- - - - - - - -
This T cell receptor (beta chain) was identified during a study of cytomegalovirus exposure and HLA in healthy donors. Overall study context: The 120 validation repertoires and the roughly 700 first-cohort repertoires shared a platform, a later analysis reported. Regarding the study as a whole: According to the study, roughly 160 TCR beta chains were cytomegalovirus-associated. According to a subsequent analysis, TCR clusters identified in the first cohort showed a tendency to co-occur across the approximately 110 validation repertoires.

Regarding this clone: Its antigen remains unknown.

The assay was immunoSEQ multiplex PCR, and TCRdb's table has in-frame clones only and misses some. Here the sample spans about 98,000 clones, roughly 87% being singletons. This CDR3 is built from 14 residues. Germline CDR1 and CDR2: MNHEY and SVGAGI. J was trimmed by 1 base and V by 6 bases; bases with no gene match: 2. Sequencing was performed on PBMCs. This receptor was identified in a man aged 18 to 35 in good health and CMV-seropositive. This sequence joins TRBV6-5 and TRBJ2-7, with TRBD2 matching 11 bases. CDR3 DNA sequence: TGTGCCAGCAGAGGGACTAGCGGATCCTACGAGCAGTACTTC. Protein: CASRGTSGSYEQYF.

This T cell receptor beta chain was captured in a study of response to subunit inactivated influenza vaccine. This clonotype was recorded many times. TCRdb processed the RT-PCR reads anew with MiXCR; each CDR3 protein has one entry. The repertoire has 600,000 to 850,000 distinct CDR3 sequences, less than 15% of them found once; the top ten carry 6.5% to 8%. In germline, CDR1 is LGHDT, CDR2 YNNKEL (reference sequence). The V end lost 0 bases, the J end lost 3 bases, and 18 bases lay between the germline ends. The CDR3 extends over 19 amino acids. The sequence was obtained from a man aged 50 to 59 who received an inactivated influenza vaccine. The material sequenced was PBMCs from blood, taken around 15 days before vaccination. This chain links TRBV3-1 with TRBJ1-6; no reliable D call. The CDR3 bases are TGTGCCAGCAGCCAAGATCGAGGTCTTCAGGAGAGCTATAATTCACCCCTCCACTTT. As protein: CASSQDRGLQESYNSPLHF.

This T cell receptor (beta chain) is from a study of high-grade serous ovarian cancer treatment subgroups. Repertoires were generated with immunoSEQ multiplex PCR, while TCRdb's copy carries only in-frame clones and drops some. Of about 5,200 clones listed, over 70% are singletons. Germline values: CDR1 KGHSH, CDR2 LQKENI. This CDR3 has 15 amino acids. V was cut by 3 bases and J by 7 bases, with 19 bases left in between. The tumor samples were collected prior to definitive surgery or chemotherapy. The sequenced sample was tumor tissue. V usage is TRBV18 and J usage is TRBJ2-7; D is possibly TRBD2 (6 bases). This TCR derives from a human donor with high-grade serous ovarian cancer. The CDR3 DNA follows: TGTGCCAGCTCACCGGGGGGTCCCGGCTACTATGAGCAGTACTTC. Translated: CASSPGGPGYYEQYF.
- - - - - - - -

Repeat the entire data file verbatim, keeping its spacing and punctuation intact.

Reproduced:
This T cell receptor (beta chain) was identified during a study of cytomegalovirus exposure and HLA in healthy donors. Overall study context: The 120 validation repertoires and the roughly 700 first-cohort repertoires shared a platform, a later analysis reported. Regarding the study as a whole: According to the study, roughly 160 TCR beta chains were cytomegalovirus-associated. According to a subsequent analysis, TCR clusters identified in the first cohort showed a tendency to co-occur across the approximately 110 validation repertoires.

Regarding this clone: Its antigen remains unknown.

The assay was immunoSEQ multiplex PCR, and TCRdb's table has in-frame clones only and misses some. Here the sample spans about 98,000 clones, roughly 87% being singletons. This CDR3 is built from 14 residues. Germline CDR1 and CDR2: MNHEY and SVGAGI. J was trimmed by 1 base and V by 6 bases; bases with no gene match: 2. Sequencing was performed on PBMCs. This receptor was identified in a man aged 18 to 35 in good health and CMV-seropositive. This sequence joins TRBV6-5 and TRBJ2-7, with TRBD2 matching 11 bases. CDR3 DNA sequence: TGTGCCAGCAGAGGGACTAGCGGATCCTACGAGCAGTACTTC. Protein: CASRGTSGSYEQYF.

This T cell receptor beta chain was captured in a study of response to subunit inactivated influenza vaccine. This clonotype was recorded many times. TCRdb processed the RT-PCR reads anew with MiXCR; each CDR3 protein has one entry. The repertoire has 600,000 to 850,000 distinct CDR3 sequences, less than 15% of them found once; the top ten carry 6.5% to 8%. In germline, CDR1 is LGHDT, CDR2 YNNKEL (reference sequence). The V end lost 0 bases, the J end lost 3 bases, and 18 bases lay between the germline ends. The CDR3 extends over 19 amino acids. The sequence was obtained from a man aged 50 to 59 who received an inactivated influenza vaccine. The material sequenced was PBMCs from blood, taken around 15 days before vaccination. This chain links TRBV3-1 with TRBJ1-6; no reliable D call. The CDR3 bases are TGTGCCAGCAGCCAAGATCGAGGTCTTCAGGAGAGCTATAATTCACCCCTCCACTTT. As protein: CASSQDRGLQESYNSPLHF.

This T cell receptor (beta chain) is from a study of high-grade serous ovarian cancer treatment subgroups. Repertoires were generated with immunoSEQ multiplex PCR, while TCRdb's copy carries only in-frame clones and drops some. Of about 5,200 clones listed, over 70% are singletons. Germline values: CDR1 KGHSH, CDR2 LQKENI. This CDR3 has 15 amino acids. V was cut by 3 bases and J by 7 bases, with 19 bases left in between. The tumor samples were collected prior to definitive surgery or chemotherapy. The sequenced sample was tumor tissue. V usage is TRBV18 and J usage is TRBJ2-7; D is possibly TRBD2 (6 bases). This TCR derives from a human donor with high-grade serous ovarian cancer. The CDR3 DNA follows: TGTGCCAGCTCACCGGGGGGTCCCGGCTACTATGAGCAGTACTTC. Translated: CASSPGGPGYYEQYF.